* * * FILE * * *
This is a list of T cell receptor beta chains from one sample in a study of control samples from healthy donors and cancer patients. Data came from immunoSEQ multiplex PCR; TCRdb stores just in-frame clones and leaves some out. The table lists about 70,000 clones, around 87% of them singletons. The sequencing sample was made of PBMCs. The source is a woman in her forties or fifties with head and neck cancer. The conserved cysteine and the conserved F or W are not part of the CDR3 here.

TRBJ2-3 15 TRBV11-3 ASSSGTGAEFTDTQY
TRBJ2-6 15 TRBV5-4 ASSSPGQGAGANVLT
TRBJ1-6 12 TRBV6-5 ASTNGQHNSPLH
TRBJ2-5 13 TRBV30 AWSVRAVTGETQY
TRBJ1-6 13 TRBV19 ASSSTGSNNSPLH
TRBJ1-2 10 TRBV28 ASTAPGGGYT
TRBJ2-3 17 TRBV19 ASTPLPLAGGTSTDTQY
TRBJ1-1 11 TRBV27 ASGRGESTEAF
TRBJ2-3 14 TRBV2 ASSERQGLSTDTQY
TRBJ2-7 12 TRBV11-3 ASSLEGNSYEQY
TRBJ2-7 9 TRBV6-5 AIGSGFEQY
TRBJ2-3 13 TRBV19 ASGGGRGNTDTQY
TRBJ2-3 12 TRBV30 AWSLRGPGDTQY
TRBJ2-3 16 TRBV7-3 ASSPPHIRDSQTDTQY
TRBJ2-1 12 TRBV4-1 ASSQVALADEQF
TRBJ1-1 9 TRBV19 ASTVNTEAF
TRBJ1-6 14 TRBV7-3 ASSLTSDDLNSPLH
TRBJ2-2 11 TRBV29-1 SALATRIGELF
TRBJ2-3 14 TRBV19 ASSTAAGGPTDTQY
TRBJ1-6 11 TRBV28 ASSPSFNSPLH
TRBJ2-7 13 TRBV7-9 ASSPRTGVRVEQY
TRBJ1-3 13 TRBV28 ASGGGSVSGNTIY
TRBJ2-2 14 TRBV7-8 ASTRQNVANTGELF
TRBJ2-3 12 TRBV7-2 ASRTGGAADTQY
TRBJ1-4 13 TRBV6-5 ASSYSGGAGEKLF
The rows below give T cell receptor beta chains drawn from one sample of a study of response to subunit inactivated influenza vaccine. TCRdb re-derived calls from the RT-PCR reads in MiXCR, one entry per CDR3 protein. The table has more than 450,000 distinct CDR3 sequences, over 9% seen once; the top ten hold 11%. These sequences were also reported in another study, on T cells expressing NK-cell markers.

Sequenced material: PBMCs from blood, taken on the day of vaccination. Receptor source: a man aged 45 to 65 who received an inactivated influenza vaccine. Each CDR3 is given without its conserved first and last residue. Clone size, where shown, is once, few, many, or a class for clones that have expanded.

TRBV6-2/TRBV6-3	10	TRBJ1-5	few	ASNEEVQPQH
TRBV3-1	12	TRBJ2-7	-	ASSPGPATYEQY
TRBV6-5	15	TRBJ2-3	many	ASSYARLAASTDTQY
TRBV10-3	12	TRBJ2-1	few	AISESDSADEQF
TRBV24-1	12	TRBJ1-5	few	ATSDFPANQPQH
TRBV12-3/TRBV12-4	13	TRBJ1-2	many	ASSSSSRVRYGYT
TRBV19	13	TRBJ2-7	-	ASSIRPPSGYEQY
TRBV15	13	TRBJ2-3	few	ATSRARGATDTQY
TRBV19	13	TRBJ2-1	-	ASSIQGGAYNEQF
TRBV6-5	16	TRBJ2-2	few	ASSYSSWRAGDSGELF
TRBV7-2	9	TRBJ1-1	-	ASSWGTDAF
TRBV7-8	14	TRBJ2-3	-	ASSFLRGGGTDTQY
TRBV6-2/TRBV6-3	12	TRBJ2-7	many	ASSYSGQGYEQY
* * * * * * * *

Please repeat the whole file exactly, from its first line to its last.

This is a list of T cell receptor beta chains from one sample in a study of control samples from healthy donors and cancer patients. Data came from immunoSEQ multiplex PCR; TCRdb stores just in-frame clones and leaves some out. The table lists about 70,000 clones, around 87% of them singletons. The sequencing sample was made of PBMCs. The source is a woman in her forties or fifties with head and neck cancer. The conserved cysteine and the conserved F or W are not part of the CDR3 here.

TRBJ2-3 15 TRBV11-3 ASSSGTGAEFTDTQY
TRBJ2-6 15 TRBV5-4 ASSSPGQGAGANVLT
TRBJ1-6 12 TRBV6-5 ASTNGQHNSPLH
TRBJ2-5 13 TRBV30 AWSVRAVTGETQY
TRBJ1-6 13 TRBV19 ASSSTGSNNSPLH
TRBJ1-2 10 TRBV28 ASTAPGGGYT
TRBJ2-3 17 TRBV19 ASTPLPLAGGTSTDTQY
TRBJ1-1 11 TRBV27 ASGRGESTEAF
TRBJ2-3 14 TRBV2 ASSERQGLSTDTQY
TRBJ2-7 12 TRBV11-3 ASSLEGNSYEQY
TRBJ2-7 9 TRBV6-5 AIGSGFEQY
TRBJ2-3 13 TRBV19 ASGGGRGNTDTQY
TRBJ2-3 12 TRBV30 AWSLRGPGDTQY
TRBJ2-3 16 TRBV7-3 ASSPPHIRDSQTDTQY
TRBJ2-1 12 TRBV4-1 ASSQVALADEQF
TRBJ1-1 9 TRBV19 ASTVNTEAF
TRBJ1-6 14 TRBV7-3 ASSLTSDDLNSPLH
TRBJ2-2 11 TRBV29-1 SALATRIGELF
TRBJ2-3 14 TRBV19 ASSTAAGGPTDTQY
TRBJ1-6 11 TRBV28 ASSPSFNSPLH
TRBJ2-7 13 TRBV7-9 ASSPRTGVRVEQY
TRBJ1-3 13 TRBV28 ASGGGSVSGNTIY
TRBJ2-2 14 TRBV7-8 ASTRQNVANTGELF
TRBJ2-3 12 TRBV7-2 ASRTGGAADTQY
TRBJ1-4 13 TRBV6-5 ASSYSGGAGEKLF
The rows below give T cell receptor beta chains drawn from one sample of a study of response to subunit inactivated influenza vaccine. TCRdb re-derived calls from the RT-PCR reads in MiXCR, one entry per CDR3 protein. The table has more than 450,000 distinct CDR3 sequences, over 9% seen once; the top ten hold 11%. These sequences were also reported in another study, on T cells expressing NK-cell markers.

Sequenced material: PBMCs from blood, taken on the day of vaccination. Receptor source: a man aged 45 to 65 who received an inactivated influenza vaccine. Each CDR3 is given without its conserved first and last residue. Clone size, where shown, is once, few, many, or a class for clones that have expanded.

TRBV6-2/TRBV6-3	10	TRBJ1-5	few	ASNEEVQPQH
TRBV3-1	12	TRBJ2-7	-	ASSPGPATYEQY
TRBV6-5	15	TRBJ2-3	many	ASSYARLAASTDTQY
TRBV10-3	12	TRBJ2-1	few	AISESDSADEQF
TRBV24-1	12	TRBJ1-5	few	ATSDFPANQPQH
TRBV12-3/TRBV12-4	13	TRBJ1-2	many	ASSSSSRVRYGYT
TRBV19	13	TRBJ2-7	-	ASSIRPPSGYEQY
TRBV15	13	TRBJ2-3	few	ATSRARGATDTQY
TRBV19	13	TRBJ2-1	-	ASSIQGGAYNEQF
TRBV6-5	16	TRBJ2-2	few	ASSYSSWRAGDSGELF
TRBV7-2	9	TRBJ1-1	-	ASSWGTDAF
TRBV7-8	14	TRBJ2-3	-	ASSFLRGGGTDTQY
TRBV6-2/TRBV6-3	12	TRBJ2-7	many	ASSYSGQGYEQY